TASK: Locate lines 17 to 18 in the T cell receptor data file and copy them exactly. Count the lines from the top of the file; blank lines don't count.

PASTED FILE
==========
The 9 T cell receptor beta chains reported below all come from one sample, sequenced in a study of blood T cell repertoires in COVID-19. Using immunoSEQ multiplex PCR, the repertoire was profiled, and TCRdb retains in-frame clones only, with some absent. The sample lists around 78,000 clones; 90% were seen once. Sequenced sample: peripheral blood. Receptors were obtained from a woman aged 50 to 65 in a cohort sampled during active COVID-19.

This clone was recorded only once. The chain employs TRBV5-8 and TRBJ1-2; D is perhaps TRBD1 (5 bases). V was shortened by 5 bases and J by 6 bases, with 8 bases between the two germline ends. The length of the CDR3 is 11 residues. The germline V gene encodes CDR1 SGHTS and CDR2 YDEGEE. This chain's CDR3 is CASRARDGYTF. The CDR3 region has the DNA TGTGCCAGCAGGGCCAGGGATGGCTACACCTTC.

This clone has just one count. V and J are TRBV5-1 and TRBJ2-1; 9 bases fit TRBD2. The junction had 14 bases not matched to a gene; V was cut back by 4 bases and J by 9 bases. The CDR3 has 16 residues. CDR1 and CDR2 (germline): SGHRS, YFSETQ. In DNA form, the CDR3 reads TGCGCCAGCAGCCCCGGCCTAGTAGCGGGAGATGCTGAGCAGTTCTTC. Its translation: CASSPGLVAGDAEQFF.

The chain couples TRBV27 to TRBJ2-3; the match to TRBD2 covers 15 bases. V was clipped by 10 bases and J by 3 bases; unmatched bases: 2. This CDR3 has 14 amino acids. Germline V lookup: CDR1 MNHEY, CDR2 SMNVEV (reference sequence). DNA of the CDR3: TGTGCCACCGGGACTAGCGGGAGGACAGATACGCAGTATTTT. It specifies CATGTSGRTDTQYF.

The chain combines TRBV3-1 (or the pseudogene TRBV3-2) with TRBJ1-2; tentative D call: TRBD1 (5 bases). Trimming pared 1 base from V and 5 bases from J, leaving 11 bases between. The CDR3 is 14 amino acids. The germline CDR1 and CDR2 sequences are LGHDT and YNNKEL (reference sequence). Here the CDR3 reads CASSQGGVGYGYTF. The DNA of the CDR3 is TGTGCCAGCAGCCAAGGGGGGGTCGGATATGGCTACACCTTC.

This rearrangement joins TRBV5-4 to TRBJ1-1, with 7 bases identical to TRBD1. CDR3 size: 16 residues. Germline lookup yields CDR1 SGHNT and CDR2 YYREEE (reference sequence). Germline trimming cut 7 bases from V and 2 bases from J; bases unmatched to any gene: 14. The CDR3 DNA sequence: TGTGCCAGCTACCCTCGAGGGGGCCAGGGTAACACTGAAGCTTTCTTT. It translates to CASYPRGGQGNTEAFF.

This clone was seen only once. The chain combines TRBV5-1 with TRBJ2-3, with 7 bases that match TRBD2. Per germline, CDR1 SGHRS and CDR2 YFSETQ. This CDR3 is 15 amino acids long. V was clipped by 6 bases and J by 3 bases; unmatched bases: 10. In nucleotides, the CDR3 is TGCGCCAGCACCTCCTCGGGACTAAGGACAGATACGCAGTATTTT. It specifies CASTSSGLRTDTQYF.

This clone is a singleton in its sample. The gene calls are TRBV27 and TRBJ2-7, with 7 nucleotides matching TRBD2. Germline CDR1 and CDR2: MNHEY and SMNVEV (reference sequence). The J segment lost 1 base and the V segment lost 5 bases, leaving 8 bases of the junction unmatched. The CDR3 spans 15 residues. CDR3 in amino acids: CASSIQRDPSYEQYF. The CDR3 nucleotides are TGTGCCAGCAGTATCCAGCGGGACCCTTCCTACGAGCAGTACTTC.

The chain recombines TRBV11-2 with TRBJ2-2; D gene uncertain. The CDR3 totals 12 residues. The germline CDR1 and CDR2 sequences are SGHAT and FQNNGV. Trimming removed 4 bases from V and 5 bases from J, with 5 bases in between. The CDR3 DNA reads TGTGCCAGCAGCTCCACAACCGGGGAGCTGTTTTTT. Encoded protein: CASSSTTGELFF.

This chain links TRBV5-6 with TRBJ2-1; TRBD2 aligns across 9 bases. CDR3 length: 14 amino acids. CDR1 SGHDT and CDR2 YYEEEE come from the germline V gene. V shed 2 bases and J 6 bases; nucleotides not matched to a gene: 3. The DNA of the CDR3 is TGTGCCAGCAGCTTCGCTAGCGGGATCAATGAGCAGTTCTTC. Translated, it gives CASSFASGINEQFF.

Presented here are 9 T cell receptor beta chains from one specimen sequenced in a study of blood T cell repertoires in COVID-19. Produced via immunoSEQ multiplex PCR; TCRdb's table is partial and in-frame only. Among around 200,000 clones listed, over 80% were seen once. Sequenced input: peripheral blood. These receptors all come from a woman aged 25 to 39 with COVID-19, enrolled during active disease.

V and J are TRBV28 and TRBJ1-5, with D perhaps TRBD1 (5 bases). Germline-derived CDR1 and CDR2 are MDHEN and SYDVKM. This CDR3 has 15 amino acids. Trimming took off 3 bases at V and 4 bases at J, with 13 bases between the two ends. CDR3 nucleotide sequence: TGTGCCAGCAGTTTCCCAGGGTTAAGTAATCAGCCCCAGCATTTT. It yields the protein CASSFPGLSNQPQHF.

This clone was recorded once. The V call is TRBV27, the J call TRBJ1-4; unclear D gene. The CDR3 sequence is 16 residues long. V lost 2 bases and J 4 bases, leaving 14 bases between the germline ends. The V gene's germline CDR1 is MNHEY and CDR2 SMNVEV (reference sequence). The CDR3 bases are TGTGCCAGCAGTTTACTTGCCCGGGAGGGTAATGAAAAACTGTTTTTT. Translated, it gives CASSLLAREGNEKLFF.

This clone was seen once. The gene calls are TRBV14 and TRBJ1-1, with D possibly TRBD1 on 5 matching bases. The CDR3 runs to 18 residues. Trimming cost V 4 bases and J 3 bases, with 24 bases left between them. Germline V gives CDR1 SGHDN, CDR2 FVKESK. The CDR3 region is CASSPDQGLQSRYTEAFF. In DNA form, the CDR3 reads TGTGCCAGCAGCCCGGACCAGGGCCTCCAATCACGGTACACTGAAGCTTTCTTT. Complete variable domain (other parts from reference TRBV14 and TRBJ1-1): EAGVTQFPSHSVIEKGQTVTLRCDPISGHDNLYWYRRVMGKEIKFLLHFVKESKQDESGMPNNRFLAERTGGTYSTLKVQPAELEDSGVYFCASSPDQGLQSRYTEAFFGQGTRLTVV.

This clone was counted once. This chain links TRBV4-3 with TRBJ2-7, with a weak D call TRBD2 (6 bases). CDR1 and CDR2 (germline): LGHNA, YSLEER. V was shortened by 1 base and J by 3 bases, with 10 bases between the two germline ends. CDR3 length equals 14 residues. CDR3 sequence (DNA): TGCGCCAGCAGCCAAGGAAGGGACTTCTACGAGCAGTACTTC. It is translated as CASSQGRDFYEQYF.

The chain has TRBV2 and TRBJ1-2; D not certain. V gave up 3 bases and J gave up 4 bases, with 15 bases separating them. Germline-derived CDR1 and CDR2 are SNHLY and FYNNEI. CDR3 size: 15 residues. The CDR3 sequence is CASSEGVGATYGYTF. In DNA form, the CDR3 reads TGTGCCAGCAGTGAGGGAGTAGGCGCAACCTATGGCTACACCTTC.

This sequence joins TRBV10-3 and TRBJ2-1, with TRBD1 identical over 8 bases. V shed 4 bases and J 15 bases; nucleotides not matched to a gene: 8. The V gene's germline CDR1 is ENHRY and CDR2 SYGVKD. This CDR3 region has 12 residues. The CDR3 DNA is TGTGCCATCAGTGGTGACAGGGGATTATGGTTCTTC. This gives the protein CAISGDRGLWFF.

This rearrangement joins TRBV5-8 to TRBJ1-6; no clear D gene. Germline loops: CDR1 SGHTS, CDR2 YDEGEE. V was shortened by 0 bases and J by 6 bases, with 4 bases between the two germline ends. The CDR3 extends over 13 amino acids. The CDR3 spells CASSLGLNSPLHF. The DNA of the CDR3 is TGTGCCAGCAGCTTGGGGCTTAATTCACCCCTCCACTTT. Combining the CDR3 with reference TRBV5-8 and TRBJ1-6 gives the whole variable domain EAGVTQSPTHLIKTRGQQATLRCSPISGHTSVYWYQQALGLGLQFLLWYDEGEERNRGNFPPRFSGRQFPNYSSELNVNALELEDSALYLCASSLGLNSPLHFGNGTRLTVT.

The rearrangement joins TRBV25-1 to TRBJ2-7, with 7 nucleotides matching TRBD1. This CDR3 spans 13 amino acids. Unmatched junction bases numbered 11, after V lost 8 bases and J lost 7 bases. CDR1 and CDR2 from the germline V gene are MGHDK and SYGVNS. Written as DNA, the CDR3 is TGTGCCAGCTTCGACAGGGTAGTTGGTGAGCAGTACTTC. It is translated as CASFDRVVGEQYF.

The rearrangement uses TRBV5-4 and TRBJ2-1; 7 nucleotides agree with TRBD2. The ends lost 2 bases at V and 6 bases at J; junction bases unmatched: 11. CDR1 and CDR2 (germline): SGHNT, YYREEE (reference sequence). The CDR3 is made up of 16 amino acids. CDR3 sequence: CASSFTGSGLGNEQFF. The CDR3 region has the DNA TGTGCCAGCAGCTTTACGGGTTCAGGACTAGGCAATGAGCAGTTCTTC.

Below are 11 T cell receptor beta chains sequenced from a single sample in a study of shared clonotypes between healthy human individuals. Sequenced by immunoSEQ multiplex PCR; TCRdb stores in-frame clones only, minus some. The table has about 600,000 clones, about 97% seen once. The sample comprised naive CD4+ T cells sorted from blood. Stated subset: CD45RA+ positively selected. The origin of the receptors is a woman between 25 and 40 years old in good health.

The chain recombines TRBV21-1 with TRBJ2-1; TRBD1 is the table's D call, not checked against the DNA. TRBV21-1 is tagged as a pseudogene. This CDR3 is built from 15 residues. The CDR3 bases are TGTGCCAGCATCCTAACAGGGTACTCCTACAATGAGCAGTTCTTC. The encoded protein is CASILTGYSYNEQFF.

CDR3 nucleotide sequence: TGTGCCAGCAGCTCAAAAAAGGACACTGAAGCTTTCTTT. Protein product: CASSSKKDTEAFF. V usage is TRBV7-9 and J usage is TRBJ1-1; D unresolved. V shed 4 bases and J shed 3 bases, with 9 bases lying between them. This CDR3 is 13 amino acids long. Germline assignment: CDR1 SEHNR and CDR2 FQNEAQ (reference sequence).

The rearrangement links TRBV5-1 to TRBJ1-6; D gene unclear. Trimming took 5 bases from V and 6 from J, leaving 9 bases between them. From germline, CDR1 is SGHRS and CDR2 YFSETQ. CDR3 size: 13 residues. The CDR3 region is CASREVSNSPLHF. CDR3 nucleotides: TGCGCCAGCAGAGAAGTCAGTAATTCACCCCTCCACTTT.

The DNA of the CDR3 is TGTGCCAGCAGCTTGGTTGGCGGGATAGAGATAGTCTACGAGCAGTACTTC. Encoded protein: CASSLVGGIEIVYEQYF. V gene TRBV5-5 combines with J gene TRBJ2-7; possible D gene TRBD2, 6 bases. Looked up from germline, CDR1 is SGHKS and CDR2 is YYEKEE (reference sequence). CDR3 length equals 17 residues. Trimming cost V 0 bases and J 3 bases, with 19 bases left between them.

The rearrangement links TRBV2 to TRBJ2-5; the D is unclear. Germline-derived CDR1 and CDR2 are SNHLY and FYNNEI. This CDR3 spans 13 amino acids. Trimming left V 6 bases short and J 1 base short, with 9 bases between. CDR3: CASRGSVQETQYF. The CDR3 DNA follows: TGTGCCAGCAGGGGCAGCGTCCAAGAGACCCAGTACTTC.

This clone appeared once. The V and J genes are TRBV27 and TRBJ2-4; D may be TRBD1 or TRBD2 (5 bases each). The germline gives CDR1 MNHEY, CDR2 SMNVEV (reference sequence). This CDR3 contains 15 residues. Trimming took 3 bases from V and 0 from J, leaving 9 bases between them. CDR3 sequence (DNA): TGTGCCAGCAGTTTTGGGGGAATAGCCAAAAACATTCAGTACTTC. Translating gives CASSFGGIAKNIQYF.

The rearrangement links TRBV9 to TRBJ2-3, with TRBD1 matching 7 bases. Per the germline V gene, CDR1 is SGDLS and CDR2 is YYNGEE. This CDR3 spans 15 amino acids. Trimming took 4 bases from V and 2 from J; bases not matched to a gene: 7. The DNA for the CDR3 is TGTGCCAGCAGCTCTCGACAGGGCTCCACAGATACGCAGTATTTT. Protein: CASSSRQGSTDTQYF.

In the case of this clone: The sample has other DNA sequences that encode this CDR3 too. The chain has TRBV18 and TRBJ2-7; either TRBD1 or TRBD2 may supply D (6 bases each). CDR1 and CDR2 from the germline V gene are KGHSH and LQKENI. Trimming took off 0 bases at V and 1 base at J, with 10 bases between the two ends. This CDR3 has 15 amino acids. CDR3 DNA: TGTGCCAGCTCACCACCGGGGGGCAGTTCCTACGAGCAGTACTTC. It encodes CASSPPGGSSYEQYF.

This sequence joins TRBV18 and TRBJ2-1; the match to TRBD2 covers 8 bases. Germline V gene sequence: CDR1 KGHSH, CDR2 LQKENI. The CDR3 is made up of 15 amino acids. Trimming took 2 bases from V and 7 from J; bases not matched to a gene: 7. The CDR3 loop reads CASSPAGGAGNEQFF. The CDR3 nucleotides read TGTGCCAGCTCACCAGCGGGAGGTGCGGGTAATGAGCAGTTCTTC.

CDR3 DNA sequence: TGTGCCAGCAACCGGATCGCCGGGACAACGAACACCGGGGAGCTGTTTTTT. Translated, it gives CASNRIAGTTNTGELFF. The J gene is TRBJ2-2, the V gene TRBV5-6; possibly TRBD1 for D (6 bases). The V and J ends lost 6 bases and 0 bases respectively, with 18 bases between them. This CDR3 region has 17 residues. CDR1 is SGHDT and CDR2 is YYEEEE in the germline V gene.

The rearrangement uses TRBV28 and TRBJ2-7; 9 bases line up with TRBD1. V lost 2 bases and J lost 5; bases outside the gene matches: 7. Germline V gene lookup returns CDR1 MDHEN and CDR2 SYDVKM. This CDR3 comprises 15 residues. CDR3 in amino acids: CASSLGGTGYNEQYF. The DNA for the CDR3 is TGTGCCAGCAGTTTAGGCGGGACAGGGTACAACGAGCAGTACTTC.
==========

This sequence joins TRBV10-3 and TRBJ2-1, with TRBD1 identical over 8 bases. V shed 4 bases and J 15 bases; nucleotides not matched to a gene: 8. The V gene's germline CDR1 is ENHRY and CDR2 SYGVKD. This CDR3 region has 12 residues. The CDR3 DNA is TGTGCCATCAGTGGTGACAGGGGATTATGGTTCTTC. This gives the protein CAISGDRGLWFF.

This rearrangement joins TRBV5-8 to TRBJ1-6; no clear D gene. Germline loops: CDR1 SGHTS, CDR2 YDEGEE. V was shortened by 0 bases and J by 6 bases, with 4 bases between the two germline ends. The CDR3 extends over 13 amino acids. The CDR3 spells CASSLGLNSPLHF. The DNA of the CDR3 is TGTGCCAGCAGCTTGGGGCTTAATTCACCCCTCCACTTT. Combining the CDR3 with reference TRBV5-8 and TRBJ1-6 gives the whole variable domain EAGVTQSPTHLIKTRGQQATLRCSPISGHTSVYWYQQALGLGLQFLLWYDEGEERNRGNFPPRFSGRQFPNYSSELNVNALELEDSALYLCASSLGLNSPLHFGNGTRLTVT.